GT: At the end of your second book you talk a little bit about the shortcomings of the pontificate. You go into Iraq, the Long Lent, dealing with the priest sexual abuse scandals, you also talk about the European demographic issue and the Legionary of Christ founder Marcial Maciel.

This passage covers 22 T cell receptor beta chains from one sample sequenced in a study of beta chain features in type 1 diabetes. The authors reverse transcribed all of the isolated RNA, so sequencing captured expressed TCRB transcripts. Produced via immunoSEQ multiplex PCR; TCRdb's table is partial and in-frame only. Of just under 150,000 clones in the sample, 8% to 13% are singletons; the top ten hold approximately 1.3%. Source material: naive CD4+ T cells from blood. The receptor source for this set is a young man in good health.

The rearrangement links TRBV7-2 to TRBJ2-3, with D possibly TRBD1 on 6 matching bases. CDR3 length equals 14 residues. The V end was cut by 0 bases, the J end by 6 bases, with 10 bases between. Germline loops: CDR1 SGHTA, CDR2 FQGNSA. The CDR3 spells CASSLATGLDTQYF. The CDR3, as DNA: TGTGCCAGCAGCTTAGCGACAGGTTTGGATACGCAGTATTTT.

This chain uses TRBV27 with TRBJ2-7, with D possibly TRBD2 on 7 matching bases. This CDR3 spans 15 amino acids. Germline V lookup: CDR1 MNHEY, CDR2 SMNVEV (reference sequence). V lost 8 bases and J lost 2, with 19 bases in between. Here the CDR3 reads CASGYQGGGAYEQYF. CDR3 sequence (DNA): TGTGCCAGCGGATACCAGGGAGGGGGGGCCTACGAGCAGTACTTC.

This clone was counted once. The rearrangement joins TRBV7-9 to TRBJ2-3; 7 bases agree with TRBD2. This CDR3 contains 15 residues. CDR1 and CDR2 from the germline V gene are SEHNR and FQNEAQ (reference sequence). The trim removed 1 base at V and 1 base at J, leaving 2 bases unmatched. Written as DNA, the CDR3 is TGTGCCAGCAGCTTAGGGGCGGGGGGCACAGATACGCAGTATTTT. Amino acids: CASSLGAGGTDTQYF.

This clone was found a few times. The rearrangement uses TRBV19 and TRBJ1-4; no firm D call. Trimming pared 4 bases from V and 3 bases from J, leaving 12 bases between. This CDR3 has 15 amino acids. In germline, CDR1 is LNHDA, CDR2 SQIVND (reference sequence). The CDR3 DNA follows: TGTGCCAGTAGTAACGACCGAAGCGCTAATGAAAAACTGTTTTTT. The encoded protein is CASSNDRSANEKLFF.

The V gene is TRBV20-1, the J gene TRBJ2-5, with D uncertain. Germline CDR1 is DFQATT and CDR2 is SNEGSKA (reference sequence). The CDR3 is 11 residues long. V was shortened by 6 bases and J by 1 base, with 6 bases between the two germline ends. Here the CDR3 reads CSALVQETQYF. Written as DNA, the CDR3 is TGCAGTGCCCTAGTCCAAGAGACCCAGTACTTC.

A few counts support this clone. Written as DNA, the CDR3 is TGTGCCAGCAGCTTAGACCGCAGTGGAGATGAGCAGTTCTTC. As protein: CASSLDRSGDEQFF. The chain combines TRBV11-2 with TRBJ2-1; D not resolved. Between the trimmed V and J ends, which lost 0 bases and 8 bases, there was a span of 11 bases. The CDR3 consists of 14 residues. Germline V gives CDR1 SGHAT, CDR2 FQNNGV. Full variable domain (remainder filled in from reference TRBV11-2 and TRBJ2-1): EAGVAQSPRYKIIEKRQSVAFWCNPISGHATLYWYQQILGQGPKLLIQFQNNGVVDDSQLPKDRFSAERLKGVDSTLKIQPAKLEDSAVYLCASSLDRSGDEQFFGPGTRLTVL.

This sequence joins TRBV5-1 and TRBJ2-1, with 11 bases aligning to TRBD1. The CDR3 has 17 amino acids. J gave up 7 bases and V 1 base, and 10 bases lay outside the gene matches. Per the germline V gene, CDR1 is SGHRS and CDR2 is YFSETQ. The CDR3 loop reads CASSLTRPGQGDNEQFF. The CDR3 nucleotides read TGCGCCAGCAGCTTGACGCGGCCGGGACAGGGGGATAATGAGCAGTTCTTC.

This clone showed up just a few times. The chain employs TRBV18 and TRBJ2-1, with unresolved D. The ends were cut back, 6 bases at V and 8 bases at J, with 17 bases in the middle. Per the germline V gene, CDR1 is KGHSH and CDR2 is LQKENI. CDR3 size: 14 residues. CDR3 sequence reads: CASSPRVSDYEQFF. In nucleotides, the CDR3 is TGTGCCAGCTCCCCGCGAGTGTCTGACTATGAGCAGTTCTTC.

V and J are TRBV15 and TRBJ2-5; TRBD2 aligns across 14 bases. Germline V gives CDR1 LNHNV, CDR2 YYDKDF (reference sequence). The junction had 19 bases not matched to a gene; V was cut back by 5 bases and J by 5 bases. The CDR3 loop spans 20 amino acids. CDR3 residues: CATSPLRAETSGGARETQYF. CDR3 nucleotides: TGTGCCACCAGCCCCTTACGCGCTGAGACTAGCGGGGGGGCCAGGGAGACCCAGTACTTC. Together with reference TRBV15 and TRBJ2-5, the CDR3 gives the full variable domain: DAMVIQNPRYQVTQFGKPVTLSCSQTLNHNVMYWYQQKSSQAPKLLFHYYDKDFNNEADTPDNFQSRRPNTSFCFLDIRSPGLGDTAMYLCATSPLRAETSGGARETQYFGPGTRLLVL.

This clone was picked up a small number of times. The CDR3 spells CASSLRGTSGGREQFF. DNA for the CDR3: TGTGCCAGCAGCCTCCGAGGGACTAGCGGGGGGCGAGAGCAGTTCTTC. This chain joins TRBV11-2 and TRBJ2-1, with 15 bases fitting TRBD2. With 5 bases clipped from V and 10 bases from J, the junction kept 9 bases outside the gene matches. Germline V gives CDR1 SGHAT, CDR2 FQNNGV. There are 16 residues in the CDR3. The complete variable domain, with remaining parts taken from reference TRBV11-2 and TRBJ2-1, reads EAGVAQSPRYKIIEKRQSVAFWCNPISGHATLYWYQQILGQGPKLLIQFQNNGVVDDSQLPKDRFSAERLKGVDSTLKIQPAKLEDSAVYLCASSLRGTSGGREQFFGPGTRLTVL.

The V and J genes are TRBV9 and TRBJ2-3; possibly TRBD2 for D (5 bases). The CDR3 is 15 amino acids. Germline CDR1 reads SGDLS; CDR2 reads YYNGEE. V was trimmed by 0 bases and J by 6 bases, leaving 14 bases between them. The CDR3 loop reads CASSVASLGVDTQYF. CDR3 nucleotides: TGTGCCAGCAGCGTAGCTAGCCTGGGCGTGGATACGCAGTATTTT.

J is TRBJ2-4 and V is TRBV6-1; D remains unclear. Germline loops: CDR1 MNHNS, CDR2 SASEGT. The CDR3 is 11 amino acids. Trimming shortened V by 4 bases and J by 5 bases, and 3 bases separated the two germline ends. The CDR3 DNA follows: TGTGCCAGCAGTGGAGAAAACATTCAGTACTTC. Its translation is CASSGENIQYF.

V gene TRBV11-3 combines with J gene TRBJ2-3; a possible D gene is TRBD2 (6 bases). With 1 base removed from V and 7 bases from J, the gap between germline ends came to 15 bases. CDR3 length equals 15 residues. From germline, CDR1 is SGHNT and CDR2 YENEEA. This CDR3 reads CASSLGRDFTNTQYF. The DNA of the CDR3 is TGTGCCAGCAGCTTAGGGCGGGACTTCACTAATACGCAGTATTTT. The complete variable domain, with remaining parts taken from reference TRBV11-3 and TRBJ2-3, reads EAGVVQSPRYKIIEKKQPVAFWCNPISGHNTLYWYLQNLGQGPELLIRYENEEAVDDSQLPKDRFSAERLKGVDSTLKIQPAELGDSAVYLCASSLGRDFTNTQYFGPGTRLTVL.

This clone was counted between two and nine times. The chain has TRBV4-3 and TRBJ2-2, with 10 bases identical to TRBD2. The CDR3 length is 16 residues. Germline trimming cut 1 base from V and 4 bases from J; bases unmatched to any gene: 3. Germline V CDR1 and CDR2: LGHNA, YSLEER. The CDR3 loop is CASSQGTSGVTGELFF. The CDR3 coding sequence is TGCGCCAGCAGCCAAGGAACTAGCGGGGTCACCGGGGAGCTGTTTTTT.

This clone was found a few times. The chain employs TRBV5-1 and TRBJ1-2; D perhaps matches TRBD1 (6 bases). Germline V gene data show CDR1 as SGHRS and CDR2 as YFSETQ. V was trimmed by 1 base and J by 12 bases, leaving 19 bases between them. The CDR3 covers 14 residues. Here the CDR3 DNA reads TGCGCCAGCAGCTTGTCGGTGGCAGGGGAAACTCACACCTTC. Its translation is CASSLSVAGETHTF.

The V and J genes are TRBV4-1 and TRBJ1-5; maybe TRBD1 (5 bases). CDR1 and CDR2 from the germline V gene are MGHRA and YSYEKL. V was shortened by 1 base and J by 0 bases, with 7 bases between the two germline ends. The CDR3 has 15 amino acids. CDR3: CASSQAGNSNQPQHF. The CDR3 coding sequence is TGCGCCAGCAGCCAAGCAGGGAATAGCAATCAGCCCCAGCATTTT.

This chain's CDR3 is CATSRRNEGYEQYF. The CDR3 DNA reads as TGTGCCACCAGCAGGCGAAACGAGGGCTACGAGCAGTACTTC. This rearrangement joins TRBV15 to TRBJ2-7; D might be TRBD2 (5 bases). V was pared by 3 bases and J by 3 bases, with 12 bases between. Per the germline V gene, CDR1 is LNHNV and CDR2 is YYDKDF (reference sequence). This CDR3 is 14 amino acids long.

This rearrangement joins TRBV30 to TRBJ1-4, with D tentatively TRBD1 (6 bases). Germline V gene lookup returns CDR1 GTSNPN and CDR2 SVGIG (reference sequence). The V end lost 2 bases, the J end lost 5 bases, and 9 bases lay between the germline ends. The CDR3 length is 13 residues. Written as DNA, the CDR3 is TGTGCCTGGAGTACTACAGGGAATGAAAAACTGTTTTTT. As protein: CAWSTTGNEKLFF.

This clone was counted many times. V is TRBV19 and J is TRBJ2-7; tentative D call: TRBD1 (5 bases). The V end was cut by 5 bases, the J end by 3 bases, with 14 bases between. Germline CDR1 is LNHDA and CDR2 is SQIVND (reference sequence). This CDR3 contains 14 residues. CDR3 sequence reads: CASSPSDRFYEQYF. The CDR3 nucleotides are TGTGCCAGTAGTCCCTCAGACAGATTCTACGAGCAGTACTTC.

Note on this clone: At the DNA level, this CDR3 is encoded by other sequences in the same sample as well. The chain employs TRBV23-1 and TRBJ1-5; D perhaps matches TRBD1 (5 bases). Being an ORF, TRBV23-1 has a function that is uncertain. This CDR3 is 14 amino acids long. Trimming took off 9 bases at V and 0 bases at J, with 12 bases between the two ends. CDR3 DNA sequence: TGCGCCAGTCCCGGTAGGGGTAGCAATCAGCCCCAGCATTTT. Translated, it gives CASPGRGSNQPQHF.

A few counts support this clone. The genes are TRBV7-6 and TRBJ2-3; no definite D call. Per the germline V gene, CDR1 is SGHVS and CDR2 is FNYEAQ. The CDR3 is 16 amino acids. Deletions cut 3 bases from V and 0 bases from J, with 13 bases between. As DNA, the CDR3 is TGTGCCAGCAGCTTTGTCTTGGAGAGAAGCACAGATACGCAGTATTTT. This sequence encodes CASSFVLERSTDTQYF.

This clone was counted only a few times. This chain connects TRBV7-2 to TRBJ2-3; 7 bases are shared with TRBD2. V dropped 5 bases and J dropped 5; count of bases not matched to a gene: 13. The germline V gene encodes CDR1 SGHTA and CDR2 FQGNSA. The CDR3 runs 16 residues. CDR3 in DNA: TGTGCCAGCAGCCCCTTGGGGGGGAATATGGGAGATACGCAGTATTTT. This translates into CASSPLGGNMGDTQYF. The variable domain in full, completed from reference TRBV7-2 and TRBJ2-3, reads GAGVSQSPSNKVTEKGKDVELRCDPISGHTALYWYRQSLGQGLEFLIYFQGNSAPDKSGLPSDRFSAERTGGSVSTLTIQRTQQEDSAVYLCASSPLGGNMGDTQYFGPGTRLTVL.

GW: I think the most significant of these for the long term, in terms of challenges the Pope faced and tried to address and history was simply not prepared to allow him to be successful is the question of Europe. John Paul II had a sense that Europe was dying as a civilization. That having cut itself off from its Christian roots it had found nothing to fill its life except the pursuit of immediate gratifications. This had led, among other things, to the most catastrophically low birth rates in human history and a literal emptying out of the continent of Europe – a  vacuum, as we all know, now being filled by immigrant populations from a very different civilizational orbit and with a very different idea of the human future. And he tried for 26 ½ years to summon Europe back to its Christian roots and we will have to see whether those efforts bear some fruit. But just this morning before our conversation I was reading a speech by the so-called president of the European Union, [Herman] Van Rompuy, in which he was calling Europe back to a rediscovery of its roots which he described as Ancient Greece. Now, look, classical civilization plays a large role in the formation of the West but to talk about the roots of Europe without talking about Christianity, which among other things preserved the civilization of antiquity during the so-called Dark Ages, is mindless self-lobotomization here, you’re just cutting off your own historical memory. That illustrates the kind of problem that John Paul II faced and I have to say that the odds on him having won that argument are not looking particularly good five years after his death. But history is full of surprises and we will see where all of that goes.